In common with most coastal aquifers, the Teboulba water-table aquifer suffers the deleterious effects of uncontrolled exploitation and a degradation of its water quality. It is a victim of the imbalance between recharge and intense exploitation, the extent of agricultural activity and the presence of highly soluble minerals in its rock formation. As it is part of the Tunisian Sahel, the Teboulba region has a semiarid climate with very irregular rainfall which makes the groundwater resources quite fragile. This region has major difficulties in managing its water resources which are in decline, especially since, for the last decades, their renewal by rainwater has no longer been sufficient to re-establish the equilibrium given the drier-than-average current climate conditions and recurring droughts. This study concerns the monitoring of the hydrogeological and hydrochemical parameters of the Teboulba aquifer during artificial recharge operations by water from the Nebhana dam.

2 Geology and hydrogeology

The Teboulba region is situated in the Monastir conurbation, some tens of kilometres to the southeast of the city (Fig. 1). This region has a semiarid to arid climate with mild, wet winters and dry, hot summers, a mean annual rainfall of the order of 375 mm and a mean annual temperature of about 20 °C. The studied sector of the region is part of the Sahelian watershed basin, built up on a low-lying coastal plain partly recovered from the sea. The monotonous topography and the geological cover, dominated by Quaternary formations, make it impossible to identify any hydrogeological basin structures. However, the depressions in the interior of the region and the wadis along the coastal zone help to identify the boundaries of more or less individual hydrological basins.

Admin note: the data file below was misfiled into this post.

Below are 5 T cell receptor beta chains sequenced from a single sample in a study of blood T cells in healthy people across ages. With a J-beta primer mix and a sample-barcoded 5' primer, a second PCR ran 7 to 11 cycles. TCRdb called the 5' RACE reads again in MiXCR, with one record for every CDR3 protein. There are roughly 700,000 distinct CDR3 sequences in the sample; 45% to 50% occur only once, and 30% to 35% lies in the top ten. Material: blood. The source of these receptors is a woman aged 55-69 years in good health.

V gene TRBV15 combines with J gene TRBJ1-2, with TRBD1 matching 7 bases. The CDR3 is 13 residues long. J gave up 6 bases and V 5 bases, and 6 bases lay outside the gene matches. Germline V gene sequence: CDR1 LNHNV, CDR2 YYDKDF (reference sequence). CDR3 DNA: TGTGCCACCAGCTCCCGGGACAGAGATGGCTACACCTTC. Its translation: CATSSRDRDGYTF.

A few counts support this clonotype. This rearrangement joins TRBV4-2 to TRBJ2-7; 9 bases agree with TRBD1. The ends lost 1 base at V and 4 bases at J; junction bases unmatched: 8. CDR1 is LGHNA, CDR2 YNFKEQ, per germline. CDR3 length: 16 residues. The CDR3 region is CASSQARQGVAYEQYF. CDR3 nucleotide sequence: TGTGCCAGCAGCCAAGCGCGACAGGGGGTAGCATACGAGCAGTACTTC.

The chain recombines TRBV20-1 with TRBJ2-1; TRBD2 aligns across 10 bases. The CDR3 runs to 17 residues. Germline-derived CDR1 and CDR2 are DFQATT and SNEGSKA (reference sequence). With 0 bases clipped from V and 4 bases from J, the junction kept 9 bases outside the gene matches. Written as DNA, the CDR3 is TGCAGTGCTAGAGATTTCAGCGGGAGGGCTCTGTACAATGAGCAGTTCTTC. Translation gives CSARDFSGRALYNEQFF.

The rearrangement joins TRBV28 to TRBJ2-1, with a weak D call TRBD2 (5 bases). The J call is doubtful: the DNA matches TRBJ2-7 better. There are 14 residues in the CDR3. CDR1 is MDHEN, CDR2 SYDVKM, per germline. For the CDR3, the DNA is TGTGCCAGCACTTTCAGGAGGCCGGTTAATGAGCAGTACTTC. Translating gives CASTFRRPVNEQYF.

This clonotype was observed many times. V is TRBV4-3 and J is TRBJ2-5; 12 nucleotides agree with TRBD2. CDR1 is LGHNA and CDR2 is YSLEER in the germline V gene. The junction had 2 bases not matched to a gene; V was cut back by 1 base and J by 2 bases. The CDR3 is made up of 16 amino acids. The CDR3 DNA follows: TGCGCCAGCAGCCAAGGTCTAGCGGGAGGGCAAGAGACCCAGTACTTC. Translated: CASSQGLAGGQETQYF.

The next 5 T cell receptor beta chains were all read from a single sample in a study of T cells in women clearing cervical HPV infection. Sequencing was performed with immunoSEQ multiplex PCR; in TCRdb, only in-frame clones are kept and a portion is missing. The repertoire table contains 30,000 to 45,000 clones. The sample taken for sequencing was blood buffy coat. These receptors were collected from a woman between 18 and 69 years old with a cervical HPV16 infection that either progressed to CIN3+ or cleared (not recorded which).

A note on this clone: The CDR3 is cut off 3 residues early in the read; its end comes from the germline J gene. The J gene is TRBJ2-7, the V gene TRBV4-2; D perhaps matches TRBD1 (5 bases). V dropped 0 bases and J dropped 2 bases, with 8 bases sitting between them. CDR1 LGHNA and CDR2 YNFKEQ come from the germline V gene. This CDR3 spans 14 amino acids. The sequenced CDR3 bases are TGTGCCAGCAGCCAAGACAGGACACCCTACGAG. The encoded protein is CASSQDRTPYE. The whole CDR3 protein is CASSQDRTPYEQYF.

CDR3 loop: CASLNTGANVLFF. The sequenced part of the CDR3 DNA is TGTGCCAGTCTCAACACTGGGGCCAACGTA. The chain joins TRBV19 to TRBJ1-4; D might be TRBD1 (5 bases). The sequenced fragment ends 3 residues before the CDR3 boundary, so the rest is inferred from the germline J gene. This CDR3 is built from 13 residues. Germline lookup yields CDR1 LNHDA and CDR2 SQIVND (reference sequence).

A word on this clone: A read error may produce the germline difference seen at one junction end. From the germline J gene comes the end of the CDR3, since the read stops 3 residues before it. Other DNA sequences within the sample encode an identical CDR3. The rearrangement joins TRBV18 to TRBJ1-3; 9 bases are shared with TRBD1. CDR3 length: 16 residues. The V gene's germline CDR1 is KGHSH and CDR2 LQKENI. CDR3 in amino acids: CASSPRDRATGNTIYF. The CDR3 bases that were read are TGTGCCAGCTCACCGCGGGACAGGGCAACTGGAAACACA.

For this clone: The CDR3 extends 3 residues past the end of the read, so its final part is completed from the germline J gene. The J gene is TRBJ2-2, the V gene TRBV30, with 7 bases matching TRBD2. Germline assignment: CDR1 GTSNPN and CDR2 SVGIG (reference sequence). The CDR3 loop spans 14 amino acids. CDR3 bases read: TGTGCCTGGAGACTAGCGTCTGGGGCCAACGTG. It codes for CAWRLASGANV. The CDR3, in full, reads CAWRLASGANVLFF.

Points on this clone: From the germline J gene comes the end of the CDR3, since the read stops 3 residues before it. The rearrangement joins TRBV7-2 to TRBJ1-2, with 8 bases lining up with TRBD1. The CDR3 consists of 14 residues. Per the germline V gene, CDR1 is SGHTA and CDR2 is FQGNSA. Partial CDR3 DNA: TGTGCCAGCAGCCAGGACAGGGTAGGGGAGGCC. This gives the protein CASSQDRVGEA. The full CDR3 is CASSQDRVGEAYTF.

Fig. 1

Location map of the study area.

Carte de localisation de la zone d’étude.

The study site is located on an alluvial plain whose geology is dominated by Quaternary deposits. The Teboulba area has relatively stable tectonics apparent in the tabular sedimentary structure. However, normal faults have clearly affected the structure of the deep layers. The Teboulba plateau, 10 km long and 4 km wide, plunges quite sharply towards the sea while a fairly gentle slope links it to the Moknine sebkha (a salt lake at the elevation of about 13 m below sea-level). It contains an alluvial water-table aquifer with lenticular geometry, short horizontal extent and irregular vertical continuity. There are also a few perched aquifers lodged inside the formation in silt-sand layers and lenses intercalated between clay and clay-sand strata. The substratum of the aquifer, consisting of an impervious Mio-Pliocene clay-marl layer, lies at a depth of over 90 m (Kraiem, 2002).

The Teboulba coastal aquifer is located in the sand-silt Plio-Quaternary formations, characterised by an effective porosity estimated at 7%, an average transmissivity of around 2 × 10−4 m2/s and a storage coefficient of the order of 3.5 × 10−2. It is a vivid example of overexploitation. The flow in this aquifer takes several directions but converges generally on the exploitation zone (Fig. 2). The flow toward the sea and toward the Moknine sebkha, two natural outlets of the aquifer, is relatively weak due to the strong depression created by the heavy exploitation in the western part of the region. The hydraulic gradients are very variable depending on the lateral facies changes in the aquifer formation and the drawdown linked to the overexploitation. The aquifer is naturally recharged mainly by rainwater and, to a lesser degree, by domestic wastewater from infiltration pits and re-infiltration of some irrigation water. Discharge occurs mainly by pumping for agricultural purposes and into the sea and sebkha. Saltwater intrusion from the sea and/or from the sebkha may disturb the hydrodynamics of the aquifer. All these factors make the water balance of the aquifer extremely complex and its hydrodynamic equilibrium very fragile and, above all, highly variable.